Evaluate evidence of the efficacy, safety, acceptability and cost-effectiveness of outpatient parenteral antimicrobial therapy (OPAT) models.
A systematic review.
MEDLINE, EMBASE, CINAHL, Cochrane Library, National Health Service (NHS) Economic Evaluation Database (EED), Research Papers in Economics (RePEc), Tufts Cost-Effectiveness Analysis (CEA) Registry, Health Business Elite, Health Information Management Consortium (HMIC), Web of Science Proceedings, International Pharmaceutical Abstracts, British Society for Antimicrobial Chemotherapy website. Searches were undertaken from 1993 to 2015.
All studies, except case reports, considering adult patients or practitioners involved in the delivery of OPAT were included. Studies combining outcomes for adults and children or non-intravenous (IV) and IV antibiotic groups were excluded, as were those focused on process of delivery or clinical effectiveness of 1 antibiotic over another. Titles/abstracts were screened by 1 reviewer (20% verified). 2 authors independently screened studies for inclusion.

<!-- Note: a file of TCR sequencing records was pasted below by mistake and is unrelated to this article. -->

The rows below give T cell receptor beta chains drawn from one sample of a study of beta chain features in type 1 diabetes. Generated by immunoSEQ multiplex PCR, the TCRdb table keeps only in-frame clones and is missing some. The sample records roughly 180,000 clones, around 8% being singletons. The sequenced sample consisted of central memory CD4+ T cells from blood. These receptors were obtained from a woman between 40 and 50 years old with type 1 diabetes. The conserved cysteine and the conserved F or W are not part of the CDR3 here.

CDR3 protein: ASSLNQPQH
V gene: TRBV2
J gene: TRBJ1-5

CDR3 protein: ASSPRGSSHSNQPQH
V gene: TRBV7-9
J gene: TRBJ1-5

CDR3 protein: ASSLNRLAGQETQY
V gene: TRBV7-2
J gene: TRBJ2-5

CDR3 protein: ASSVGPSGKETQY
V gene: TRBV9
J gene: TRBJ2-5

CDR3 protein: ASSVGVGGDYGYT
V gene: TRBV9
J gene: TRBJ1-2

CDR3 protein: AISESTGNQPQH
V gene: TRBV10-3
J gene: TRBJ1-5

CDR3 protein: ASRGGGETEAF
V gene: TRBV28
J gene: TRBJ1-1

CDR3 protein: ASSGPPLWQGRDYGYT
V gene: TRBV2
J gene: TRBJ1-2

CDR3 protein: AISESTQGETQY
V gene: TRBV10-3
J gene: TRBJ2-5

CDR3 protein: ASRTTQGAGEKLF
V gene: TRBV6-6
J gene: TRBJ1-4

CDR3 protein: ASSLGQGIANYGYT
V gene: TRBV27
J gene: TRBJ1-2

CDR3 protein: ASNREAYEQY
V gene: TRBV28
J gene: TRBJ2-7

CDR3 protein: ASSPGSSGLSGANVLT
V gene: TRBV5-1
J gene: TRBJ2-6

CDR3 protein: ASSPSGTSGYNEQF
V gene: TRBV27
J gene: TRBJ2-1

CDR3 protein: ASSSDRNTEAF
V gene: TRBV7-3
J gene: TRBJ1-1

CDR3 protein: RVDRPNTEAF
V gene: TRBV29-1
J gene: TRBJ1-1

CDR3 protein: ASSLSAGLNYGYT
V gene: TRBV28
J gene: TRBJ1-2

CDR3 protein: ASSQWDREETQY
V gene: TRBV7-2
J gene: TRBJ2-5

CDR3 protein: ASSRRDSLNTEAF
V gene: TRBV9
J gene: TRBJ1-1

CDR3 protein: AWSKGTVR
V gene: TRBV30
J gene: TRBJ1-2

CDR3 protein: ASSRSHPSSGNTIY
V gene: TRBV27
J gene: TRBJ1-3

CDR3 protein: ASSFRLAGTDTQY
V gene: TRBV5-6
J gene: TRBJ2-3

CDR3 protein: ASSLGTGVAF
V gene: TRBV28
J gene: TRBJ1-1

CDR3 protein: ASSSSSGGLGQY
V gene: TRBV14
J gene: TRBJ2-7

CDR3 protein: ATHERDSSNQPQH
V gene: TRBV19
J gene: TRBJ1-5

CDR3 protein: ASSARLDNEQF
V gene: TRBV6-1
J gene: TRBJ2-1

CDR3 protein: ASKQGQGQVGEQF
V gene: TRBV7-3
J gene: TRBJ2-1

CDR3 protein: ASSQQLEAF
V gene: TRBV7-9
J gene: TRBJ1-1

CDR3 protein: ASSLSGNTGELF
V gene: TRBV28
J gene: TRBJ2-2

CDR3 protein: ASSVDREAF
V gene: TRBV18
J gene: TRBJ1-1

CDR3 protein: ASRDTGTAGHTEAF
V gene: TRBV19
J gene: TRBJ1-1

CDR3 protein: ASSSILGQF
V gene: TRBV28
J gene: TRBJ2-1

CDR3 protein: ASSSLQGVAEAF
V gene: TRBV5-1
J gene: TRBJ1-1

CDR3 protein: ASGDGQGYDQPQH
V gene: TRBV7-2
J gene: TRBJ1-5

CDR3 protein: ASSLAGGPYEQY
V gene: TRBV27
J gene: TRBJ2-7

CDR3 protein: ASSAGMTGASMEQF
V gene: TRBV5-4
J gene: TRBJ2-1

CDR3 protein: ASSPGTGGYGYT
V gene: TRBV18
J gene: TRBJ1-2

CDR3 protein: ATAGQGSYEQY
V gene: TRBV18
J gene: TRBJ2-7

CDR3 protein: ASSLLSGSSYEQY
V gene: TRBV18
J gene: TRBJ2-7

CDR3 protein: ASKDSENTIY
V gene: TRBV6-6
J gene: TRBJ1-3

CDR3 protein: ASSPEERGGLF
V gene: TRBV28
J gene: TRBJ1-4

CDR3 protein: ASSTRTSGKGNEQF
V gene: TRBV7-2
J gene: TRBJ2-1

128 studies involving >60 000 OPAT episodes were included. 22 studies (17%) did not indicate the OPAT model used; only 29 involved a comparator (23%). There was little difference in duration of OPAT treatment compared with inpatient therapy, and overall OPAT appeared to produce superior cure/improvement rates. However, when models were considered individually, outpatient delivery appeared to be less effective, and self-administration and specialist nurse delivery more effective. Drug side effects, deaths and hospital readmissions were similar to those for inpatient treatment, but there were more line-related complications. Patient satisfaction was high, with advantages seen in being able to resume daily activities and having greater freedom and control. However, most professionals perceived challenges in providing OPAT.
There were no systematic differences related to the impact of OPAT on treatment duration or adverse events. However, evidence of its clinical benefit compared with traditional inpatient treatment is lacking, primarily due to the dearth of good quality comparative studies. There was high patient satisfaction with OPAT use but the few studies considering practitioner acceptability highlighted organisational and logistic barriers to its delivery.